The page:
So I announced to the room, in shock, "I'm pushing! He's coming out!"

And thereupon there was a flurry of activity. I was a bit preoccupied with my second pushing contraction, so I'm not sure who was doing what, but Eloisa was called again, and plans were made to get all the necessary people to the birth center. I again announced to the room, "What if I'm not ready to push?" They all hastened to reassure me, but I realized they thought I had meant, what if I'm emotionally unready to push, when I was actually wondering if my cervix was fully dilated yet. I wasn't even worried about this, I just thought I should throw the question out there. I was in a very odd frame of mind.

I didn't want to move, and I seriously considered calling Eloisa and having her just come to Sarah's house. But for some reason, I was fixated on the idea of giving birth in the water. I'm not sure exactly why. But the thought of the wonderful warm tub of water kept me going. Eventually Andrew came over to me and said, "You're pushing the baby out. We're going to the birth center." I was glad he was so decisive. I was willing to do what people told me to do, but I didn't have any energy to waste on making my own decisions.

It wasn't until I had made it out of the apartment and into the hall that the reality of where I was sunk in. I remember a few things running through my mind at the moment. I felt inordinately sorry for leaving amniotic fluid on Sarah's futon, and I felt bad for all the neighbors, being so rudely awakened by the sounds of a woman (loudly) giving birth (actually, someone did come out to see if everything was okay; she seemed satisfied with Sarah's explanation). But mostly, I just thought about the fact that I was at the top of 27 stairs. At the time, I wasn't sure I would ever make it down them all. I was pushing, actively, and couldn't think about doing anything else. So Andrew picked me up on one side, and Sarah's husband picked me up on the other, and they basically dragged me down the stairs. It was kind of awful. Actually, it was really awful.

They put me in Sarah's car, and I lay in the back with my head in my mom's lap while Sarah floored the accelerator and drove the few miles to the birth center. I was wholly prepared at that moment to give birth in the car, and the prospect didn't bother me, or even faze me that much. I wasn't in control of the situation at all. Things would happen the way they happened, and I was okay with that. I was in a really altered consciousness at the time. I felt almost drugged. My overarching memory of that car ride is of just how beautiful the early-morning was. The light was gray and cool and sleepy and the sun was just beginning to come up. I felt oddly at peace with everything then. At one point I asked where Andrew was, and Sarah said he was right behind us. Actually, she couldn't see him at all.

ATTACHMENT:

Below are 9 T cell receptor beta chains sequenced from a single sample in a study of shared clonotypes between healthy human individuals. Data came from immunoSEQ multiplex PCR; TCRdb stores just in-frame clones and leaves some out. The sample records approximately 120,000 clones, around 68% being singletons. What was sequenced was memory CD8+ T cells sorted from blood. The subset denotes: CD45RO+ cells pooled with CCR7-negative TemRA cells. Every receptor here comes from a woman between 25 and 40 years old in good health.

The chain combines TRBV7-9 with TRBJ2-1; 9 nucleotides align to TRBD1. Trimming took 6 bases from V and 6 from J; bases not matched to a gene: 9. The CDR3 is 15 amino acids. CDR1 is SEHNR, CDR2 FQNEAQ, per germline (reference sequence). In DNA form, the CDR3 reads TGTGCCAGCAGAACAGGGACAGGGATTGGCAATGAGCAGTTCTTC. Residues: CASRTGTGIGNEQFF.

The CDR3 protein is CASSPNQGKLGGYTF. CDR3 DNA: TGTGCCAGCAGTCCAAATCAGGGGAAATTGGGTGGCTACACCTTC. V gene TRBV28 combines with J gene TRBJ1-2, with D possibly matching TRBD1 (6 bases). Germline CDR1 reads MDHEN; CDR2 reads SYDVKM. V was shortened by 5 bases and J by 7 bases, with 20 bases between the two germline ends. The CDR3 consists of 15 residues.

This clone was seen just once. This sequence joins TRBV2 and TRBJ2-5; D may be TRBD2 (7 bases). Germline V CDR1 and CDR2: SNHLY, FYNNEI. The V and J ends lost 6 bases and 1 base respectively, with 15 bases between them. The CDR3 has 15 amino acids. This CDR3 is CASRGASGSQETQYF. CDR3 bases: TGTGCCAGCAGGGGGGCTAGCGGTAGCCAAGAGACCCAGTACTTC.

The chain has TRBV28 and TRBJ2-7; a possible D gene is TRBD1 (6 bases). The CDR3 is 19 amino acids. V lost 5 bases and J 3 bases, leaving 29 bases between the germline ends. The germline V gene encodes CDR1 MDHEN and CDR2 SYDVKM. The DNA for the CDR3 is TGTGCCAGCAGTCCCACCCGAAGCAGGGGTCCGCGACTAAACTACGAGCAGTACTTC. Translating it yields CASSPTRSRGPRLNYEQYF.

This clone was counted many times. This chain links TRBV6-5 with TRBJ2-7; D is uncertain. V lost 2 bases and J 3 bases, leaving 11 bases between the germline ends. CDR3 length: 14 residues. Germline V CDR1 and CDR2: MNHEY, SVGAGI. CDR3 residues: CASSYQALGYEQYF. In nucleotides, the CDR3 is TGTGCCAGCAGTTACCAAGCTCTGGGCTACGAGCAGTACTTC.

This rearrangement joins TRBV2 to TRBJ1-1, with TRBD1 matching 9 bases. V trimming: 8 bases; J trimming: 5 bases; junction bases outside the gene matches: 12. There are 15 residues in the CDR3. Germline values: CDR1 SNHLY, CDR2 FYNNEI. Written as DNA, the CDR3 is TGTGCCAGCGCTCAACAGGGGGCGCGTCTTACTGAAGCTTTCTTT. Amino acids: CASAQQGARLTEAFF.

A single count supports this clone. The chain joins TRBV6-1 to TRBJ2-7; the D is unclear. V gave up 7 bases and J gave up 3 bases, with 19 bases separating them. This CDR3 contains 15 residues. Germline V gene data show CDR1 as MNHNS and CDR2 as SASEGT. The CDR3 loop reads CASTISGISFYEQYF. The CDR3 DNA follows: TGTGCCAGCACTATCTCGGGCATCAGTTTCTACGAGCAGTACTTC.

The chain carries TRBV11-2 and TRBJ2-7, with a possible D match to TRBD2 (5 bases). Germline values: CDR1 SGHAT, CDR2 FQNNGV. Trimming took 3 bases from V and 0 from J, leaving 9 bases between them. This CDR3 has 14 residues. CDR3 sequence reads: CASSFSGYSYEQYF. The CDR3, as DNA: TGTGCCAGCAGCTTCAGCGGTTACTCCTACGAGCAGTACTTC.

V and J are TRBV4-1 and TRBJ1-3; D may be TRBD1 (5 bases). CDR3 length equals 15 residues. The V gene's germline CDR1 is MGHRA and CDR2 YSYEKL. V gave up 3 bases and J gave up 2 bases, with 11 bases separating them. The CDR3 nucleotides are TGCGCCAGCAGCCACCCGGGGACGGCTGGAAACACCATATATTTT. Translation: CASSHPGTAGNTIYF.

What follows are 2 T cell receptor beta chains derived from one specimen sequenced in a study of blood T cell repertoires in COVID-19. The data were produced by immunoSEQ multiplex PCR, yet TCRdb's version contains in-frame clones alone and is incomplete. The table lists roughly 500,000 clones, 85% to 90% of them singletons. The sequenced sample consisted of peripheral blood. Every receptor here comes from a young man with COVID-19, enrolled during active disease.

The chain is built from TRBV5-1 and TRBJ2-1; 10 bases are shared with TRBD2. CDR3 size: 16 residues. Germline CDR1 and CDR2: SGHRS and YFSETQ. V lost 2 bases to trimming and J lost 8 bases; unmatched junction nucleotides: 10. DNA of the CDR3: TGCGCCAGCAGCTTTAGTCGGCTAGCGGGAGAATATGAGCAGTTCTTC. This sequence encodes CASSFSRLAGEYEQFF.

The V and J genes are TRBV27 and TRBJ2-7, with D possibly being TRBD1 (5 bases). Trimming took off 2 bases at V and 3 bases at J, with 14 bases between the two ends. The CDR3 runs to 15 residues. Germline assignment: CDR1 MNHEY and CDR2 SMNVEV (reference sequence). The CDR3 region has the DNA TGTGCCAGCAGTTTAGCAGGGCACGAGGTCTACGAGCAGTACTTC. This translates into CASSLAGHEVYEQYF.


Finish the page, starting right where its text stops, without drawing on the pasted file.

We arrived at the birth center and had to wait a few minutes for Eloisa to get there and unlock the door. Finally, she arrived, and Andrew came out with a wheelchair for me. I have rarely ever been so glad to see anything in my life. I was dreading walking again. They got me inside, where Eloisa was filling up the tub. Someone made some comment about there maybe not being enough time to fill it up, and I remember thinking that was the most pointless thing I'd ever heard. I had waited long and hard, and braved 27 stairs, for that water. Who cares if it was filled up all the way or not.

Right before I got in, my water broke for real (though it had been trickling on and off), and another intense pushing contraction came on. I was glad it happened then, so Eloisa could see I had been serious about having the baby right then, and so she wouldn't feel like I had dragged her out of bed for a false alarm. I got in the water, and she went through the necessary procedures of checking my blood pressure (which was apparently sky-high, due to my almost-crowning baby), and charting what time I had arrived. She tried to check me, to see how far down Peregrine's head was, but my body would have none of it, and so she gave up.

Peregrine crowned a couple of minutes after I got in the water. I felt it starting, and I felt the pain, and I dreaded what I knew had to happen. I told Eloisa it hurt, and she told me (in her perfect, gentle, monotone voice) to go slow, and be gentle on my body; and I didn't know how to tell her I had no control at all. I rested for awhile, and then his head came through, and my world exploded in pain.

I don't know what exactly made that moment so awful, but I do know it is easily the worst pain I have ever experienced in my life, and that nothing in labor compared to it at all. His head crowned, and then just stayed there, and I had no power either to pull back or to push him out. I know it isn't typical to feel tearing, but I very much did. I felt ripped and split and torn apart, and there was nothing I could do about it. It was the only moment in labor I truly panicked. For all I knew, he would be stuck there, in that terrible burning place, forever, and I would be trapped. I'm not even sure I was fully conscious at the time. I remember Eloisa telling me again to be gentle. I remember her saying his hand was coming out, and I needed to keep going. I remember her saying she was going to check for a cord around his neck, and feeling her hands going in, and thinking, well, it won't really make a difference, nothing can hurt worse than this hurts now. And I remember my mom saying his head was coming and thinking, well, that's obvious.